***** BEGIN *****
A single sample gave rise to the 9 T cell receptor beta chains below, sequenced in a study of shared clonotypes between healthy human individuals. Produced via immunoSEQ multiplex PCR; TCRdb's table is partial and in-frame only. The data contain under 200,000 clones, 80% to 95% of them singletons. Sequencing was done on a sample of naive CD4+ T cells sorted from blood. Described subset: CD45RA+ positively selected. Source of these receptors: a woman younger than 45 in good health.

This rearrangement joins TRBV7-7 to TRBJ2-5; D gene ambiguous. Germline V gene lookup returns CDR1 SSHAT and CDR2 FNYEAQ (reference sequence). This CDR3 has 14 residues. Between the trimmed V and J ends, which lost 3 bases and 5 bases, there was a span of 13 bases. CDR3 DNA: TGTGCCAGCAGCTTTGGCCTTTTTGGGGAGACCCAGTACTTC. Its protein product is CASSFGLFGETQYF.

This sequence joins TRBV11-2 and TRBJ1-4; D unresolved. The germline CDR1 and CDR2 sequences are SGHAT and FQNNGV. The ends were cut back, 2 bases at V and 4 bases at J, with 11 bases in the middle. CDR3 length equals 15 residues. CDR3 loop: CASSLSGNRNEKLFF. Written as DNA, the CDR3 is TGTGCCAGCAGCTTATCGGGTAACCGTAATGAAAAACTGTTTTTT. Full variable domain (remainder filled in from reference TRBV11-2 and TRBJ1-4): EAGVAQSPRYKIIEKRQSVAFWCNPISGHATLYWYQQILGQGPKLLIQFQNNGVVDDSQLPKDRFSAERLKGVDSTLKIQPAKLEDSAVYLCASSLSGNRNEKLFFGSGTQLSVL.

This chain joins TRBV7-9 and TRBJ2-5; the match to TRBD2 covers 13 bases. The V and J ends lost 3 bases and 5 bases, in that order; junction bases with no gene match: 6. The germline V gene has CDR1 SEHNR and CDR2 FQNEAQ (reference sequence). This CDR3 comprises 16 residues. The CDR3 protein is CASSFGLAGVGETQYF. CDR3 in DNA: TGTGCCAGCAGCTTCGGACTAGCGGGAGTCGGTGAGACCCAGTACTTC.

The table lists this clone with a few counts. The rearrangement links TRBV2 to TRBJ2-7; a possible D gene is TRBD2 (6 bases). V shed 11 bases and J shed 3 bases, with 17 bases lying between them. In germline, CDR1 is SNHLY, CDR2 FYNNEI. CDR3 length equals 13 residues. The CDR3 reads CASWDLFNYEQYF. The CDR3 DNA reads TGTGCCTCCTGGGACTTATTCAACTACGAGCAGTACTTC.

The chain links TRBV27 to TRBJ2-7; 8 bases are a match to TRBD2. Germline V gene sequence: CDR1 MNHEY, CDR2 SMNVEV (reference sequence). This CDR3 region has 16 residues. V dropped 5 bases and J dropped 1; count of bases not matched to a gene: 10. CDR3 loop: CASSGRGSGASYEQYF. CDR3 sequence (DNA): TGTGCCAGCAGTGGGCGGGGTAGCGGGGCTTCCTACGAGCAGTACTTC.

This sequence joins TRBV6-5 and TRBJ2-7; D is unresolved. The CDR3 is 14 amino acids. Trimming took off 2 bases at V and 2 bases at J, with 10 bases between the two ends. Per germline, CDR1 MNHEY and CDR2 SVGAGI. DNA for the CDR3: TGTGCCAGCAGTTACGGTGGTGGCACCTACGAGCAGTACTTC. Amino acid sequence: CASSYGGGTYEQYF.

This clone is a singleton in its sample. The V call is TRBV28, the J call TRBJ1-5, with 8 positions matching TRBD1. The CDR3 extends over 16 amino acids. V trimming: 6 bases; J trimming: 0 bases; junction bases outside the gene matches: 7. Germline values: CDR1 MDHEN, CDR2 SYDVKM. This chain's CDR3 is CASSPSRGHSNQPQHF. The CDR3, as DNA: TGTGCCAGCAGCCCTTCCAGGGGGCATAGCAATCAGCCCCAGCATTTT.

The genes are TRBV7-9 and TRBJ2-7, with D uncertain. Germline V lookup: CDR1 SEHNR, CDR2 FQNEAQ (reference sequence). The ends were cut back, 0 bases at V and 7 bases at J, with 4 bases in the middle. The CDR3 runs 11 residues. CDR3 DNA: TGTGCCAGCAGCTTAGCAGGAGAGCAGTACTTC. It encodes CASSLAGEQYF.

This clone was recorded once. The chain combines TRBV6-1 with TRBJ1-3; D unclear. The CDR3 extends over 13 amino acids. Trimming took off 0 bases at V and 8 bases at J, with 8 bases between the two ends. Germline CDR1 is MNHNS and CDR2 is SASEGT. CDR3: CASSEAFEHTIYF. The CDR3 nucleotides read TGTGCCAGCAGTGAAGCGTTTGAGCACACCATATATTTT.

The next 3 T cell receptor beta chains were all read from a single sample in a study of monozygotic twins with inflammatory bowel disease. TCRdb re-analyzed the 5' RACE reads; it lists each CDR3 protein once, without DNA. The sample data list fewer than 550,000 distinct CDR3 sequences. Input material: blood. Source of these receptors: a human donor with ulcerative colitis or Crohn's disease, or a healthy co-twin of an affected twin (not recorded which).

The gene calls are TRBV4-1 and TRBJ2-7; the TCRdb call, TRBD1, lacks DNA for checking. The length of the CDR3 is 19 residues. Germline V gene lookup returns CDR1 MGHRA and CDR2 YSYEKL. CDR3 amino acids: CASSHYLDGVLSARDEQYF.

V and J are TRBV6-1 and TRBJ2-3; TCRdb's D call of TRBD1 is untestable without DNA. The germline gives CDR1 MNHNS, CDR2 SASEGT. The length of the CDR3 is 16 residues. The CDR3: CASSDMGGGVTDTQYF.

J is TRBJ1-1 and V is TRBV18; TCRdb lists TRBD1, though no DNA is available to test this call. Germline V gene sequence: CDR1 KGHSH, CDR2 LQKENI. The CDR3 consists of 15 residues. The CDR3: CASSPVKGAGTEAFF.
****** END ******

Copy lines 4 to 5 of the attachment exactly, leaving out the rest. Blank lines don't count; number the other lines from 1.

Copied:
This chain joins TRBV7-9 and TRBJ2-5; the match to TRBD2 covers 13 bases. The V and J ends lost 3 bases and 5 bases, in that order; junction bases with no gene match: 6. The germline V gene has CDR1 SEHNR and CDR2 FQNEAQ (reference sequence). This CDR3 comprises 16 residues. The CDR3 protein is CASSFGLAGVGETQYF. CDR3 in DNA: TGTGCCAGCAGCTTCGGACTAGCGGGAGTCGGTGAGACCCAGTACTTC.

The table lists this clone with a few counts. The rearrangement links TRBV2 to TRBJ2-7; a possible D gene is TRBD2 (6 bases). V shed 11 bases and J shed 3 bases, with 17 bases lying between them. In germline, CDR1 is SNHLY, CDR2 FYNNEI. CDR3 length equals 13 residues. The CDR3 reads CASWDLFNYEQYF. The CDR3 DNA reads TGTGCCTCCTGGGACTTATTCAACTACGAGCAGTACTTC.